The GND chemotherapy regimen is used for classical Hodgkin’s lymphoma. The GND treatment is used when patients have a transplant failure or do not respond to primary chemotherapy. The respective trade names are Gemzar, Navelbine and Doxil. It is closely related to GVD therapy, which replaces the trade name Navelbine with its generic name, vinorelbine ditartrate. GND chemotherapy has a similar efficacy but lower toxicity than other salvage treatments.
Gemcitabine is the generic name for Gemzar. Doxil is the brand name of pegylated liposomal doxorubicin hydrochloride.
Gemcitabine is a standard tumor-destroying agent and is cytotoxic, or cell-destroying. It harbors many of the side effects of chemotherapy, such as nausea and hair loss. This chemical entity replaces DNA and RNA in the cell division process, disallowing cell growth. The body recognizes the gemcitabine as foreign, and the cell cannot multiply. Like both Navelbine and Doxil, gemcitabine does not recognize the difference between healthy and tumor cells. Gemcitabine also competitively inhibits ribonucleotide reductase, which is required for cell division.
Navelbine prevents cell division by inhibiting a necessary process called mitosis. The end result is potential cancer destruction and other somatic cell destruction. Navelbine is derived from Catharanthus roseus, and may be administered orally. For better bioavailability, it is administered in clinical and research practice via the IV route.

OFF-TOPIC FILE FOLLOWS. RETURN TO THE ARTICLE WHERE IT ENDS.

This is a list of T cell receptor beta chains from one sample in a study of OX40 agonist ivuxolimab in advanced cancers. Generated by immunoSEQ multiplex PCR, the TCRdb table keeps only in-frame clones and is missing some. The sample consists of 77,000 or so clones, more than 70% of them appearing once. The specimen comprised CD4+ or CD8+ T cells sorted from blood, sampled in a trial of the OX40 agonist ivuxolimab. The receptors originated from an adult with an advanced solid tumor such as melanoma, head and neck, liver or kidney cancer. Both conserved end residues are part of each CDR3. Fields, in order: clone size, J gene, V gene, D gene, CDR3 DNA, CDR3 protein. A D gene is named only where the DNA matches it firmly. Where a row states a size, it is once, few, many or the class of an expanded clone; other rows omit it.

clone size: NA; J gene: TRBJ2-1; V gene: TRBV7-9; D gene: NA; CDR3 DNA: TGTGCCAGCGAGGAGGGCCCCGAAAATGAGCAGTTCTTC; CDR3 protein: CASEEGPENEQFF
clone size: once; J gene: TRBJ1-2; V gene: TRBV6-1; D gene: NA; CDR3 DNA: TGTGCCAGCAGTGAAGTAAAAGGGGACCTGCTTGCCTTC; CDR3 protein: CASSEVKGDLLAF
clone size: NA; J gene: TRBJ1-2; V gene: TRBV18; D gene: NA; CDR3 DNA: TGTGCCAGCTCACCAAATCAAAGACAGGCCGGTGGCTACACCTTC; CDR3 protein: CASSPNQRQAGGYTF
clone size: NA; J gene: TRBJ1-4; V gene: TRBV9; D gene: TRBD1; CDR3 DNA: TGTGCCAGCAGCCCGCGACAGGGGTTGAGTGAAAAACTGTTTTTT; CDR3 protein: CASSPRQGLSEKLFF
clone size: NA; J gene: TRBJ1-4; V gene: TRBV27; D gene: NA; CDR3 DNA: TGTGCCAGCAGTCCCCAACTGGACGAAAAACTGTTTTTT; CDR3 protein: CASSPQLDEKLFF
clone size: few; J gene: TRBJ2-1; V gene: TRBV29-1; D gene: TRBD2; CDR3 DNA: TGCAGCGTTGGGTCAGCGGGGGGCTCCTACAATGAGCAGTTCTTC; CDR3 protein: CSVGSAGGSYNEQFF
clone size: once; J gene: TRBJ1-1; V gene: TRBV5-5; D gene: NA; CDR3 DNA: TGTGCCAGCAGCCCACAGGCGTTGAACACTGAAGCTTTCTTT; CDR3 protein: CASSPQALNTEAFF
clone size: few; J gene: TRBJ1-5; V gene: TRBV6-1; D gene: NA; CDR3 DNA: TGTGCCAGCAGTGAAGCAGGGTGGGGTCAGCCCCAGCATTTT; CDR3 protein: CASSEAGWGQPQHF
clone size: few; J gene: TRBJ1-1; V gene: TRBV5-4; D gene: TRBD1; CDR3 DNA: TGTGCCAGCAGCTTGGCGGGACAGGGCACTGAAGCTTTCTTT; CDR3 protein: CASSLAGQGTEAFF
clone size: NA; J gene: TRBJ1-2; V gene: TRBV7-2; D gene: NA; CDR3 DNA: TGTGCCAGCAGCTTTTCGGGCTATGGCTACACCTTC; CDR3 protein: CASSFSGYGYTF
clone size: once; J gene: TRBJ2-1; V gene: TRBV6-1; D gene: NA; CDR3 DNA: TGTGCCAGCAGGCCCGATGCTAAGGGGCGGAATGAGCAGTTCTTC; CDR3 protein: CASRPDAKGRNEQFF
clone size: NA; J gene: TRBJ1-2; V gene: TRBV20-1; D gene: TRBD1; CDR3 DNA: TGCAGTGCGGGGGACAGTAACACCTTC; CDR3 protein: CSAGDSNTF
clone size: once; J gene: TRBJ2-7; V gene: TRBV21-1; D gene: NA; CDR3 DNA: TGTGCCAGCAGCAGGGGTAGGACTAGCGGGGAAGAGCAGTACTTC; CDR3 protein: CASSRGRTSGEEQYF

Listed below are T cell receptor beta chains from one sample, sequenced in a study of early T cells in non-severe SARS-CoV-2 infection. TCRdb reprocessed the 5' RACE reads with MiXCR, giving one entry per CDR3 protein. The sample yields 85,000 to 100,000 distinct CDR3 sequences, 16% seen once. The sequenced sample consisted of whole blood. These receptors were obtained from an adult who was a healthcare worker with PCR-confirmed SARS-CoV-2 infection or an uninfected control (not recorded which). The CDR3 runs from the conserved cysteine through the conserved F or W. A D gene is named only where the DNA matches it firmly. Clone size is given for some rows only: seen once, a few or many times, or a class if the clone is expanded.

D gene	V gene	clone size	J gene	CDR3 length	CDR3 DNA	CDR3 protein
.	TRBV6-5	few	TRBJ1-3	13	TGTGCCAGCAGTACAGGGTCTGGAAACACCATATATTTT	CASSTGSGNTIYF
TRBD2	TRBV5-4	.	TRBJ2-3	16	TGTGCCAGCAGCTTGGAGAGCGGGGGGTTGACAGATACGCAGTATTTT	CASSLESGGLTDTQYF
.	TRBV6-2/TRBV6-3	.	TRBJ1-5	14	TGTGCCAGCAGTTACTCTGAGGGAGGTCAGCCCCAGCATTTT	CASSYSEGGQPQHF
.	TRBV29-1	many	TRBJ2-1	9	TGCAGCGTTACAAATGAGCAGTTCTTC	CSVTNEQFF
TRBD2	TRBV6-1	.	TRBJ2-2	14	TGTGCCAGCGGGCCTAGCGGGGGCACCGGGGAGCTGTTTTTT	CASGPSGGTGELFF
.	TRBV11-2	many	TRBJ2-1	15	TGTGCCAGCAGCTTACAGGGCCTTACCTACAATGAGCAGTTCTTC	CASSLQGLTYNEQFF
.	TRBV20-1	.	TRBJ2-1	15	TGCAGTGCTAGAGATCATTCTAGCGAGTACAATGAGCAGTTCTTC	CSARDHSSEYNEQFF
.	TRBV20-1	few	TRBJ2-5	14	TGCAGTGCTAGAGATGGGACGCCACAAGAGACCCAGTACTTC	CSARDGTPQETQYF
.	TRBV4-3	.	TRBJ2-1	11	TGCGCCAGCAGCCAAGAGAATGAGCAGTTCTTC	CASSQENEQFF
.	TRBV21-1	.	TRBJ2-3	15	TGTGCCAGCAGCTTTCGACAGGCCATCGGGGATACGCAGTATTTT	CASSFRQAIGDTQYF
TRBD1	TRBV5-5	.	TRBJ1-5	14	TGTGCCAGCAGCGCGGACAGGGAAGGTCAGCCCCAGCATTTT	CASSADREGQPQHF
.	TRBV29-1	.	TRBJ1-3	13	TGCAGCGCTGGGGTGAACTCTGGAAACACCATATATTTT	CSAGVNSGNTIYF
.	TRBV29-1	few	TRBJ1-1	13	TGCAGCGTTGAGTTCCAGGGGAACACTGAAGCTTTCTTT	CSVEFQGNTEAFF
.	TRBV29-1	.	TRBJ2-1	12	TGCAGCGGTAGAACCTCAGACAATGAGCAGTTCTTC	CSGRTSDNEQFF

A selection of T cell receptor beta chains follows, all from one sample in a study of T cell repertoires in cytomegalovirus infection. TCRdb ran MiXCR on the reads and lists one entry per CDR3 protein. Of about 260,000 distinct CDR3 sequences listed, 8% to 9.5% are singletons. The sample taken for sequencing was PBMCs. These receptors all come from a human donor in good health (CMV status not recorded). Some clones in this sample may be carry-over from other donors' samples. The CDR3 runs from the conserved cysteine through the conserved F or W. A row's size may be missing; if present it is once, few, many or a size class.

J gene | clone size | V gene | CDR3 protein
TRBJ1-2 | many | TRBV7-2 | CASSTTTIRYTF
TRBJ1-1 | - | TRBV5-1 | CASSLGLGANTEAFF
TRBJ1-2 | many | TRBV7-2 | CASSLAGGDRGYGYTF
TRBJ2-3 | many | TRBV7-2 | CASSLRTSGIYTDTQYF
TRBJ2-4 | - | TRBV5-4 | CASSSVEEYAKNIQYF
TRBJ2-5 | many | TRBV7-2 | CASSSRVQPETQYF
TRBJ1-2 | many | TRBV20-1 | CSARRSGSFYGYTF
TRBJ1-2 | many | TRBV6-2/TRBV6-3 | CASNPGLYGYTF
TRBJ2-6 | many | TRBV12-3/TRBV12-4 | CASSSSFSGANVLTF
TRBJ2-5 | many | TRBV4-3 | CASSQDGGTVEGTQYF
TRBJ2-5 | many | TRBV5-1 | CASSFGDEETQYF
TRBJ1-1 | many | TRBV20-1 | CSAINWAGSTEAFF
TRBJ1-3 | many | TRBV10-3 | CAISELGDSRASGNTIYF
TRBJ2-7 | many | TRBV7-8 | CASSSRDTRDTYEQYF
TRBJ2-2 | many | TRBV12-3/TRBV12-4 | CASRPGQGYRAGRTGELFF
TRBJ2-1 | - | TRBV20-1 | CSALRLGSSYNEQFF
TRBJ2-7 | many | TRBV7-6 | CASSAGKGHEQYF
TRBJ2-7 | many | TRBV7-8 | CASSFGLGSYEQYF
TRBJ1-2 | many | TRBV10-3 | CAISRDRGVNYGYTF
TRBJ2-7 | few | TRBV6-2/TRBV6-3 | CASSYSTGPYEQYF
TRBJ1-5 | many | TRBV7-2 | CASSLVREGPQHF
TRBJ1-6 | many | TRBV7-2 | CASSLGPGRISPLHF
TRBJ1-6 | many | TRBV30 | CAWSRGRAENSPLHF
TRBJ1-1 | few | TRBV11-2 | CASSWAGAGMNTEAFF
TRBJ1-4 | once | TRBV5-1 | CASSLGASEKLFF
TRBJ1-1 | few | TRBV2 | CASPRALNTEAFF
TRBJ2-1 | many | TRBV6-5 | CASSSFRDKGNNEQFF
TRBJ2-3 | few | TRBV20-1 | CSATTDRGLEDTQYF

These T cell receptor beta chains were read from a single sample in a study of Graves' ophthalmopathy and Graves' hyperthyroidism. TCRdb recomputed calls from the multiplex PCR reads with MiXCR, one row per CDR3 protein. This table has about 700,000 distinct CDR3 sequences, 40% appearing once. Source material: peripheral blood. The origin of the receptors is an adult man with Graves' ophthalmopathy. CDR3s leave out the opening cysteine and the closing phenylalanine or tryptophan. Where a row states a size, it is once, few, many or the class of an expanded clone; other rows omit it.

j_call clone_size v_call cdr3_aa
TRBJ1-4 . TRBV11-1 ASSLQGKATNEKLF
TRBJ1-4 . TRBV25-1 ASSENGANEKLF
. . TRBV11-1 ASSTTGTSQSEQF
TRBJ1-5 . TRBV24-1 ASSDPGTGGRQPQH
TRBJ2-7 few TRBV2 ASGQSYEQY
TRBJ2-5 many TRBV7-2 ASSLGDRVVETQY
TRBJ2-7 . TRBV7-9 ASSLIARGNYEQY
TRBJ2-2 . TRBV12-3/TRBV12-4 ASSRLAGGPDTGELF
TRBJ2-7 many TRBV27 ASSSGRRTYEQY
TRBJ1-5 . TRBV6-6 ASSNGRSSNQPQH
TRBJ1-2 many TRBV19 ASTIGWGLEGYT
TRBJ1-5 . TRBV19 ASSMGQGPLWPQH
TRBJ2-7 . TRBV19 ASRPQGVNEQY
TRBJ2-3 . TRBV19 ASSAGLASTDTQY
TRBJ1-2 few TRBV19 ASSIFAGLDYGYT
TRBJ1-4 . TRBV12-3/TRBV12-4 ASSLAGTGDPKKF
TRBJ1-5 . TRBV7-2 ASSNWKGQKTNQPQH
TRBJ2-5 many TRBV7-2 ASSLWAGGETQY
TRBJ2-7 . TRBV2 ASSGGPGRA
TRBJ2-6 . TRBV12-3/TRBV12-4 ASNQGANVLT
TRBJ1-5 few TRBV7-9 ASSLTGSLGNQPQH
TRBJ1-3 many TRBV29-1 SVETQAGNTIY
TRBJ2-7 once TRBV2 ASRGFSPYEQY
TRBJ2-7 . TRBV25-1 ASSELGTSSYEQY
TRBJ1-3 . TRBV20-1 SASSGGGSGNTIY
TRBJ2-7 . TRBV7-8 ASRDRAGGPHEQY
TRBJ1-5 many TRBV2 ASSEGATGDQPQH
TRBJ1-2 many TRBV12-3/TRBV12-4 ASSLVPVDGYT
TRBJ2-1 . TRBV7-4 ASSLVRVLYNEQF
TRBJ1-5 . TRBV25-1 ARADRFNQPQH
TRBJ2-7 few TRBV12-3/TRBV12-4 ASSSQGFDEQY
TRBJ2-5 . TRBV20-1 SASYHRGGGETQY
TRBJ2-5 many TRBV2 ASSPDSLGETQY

Doxil is an extended-release version of doxorubicin. The liposomal form allows the drug to stay within the bloodstream and attack the tumor over time. It is also a cytotoxic agent. Doxorubicin has a bacterial origin, and is relatively expensive to semi-synthetically products. It is hypothesized to work by breaking the base pair between DNA.
All products are administered intravenously. Two doses are given one week apart.
In ongoing clinical trials, the GND administration is dosed as follows:
G 1000 mg/meter squared over 6-10 minutes
V 20 mg/m squared over 30 minutes and
D 15 mg/m squared over 90 minutes
G 800 mg/m(2),
V 15 mg/m(2), and
D 10 mg/m(2)
Transplant refers to stem cell transplantation. This study used GND chemotherapy in conjunction with a monoclonal antibody called SGN-30.
Clinical trials and use of GND chemotherapy are small, but most patients report lesser side effects than traditional chemotherapy. Since the GND protocol is often a late stage treatment, data sets can be smaller. Clinical reports indicate nausea, vomiting, hair loss and fatigue. The regimen can cause changes in biochemical markers, such as decrease in white blood cell count.
The overall response rate for the GND chemotherapy regimen is 70%. In addition, 19% of the subjects went into complete remission. The treatment is generally well-tolerated, but patients can have a predisposition to side effects based on their genetic makeup.
N. Bartlett, D. Niedzwiecki, J. Johnson, J. Friedberg, K. Johnson, K. Van Besien, A. Zelenetz, B. Cheson, and G. Canellos. “Gemcitabine, Vinorelbine, and Pegylated Liposomal Doxorubicin (GVD), a Salvage Regimen in Relapsed Hodgkin’s Lymphoma: CALGB 59804.” Annals of Oncology 18.6 (2007): 1071-079. Print.
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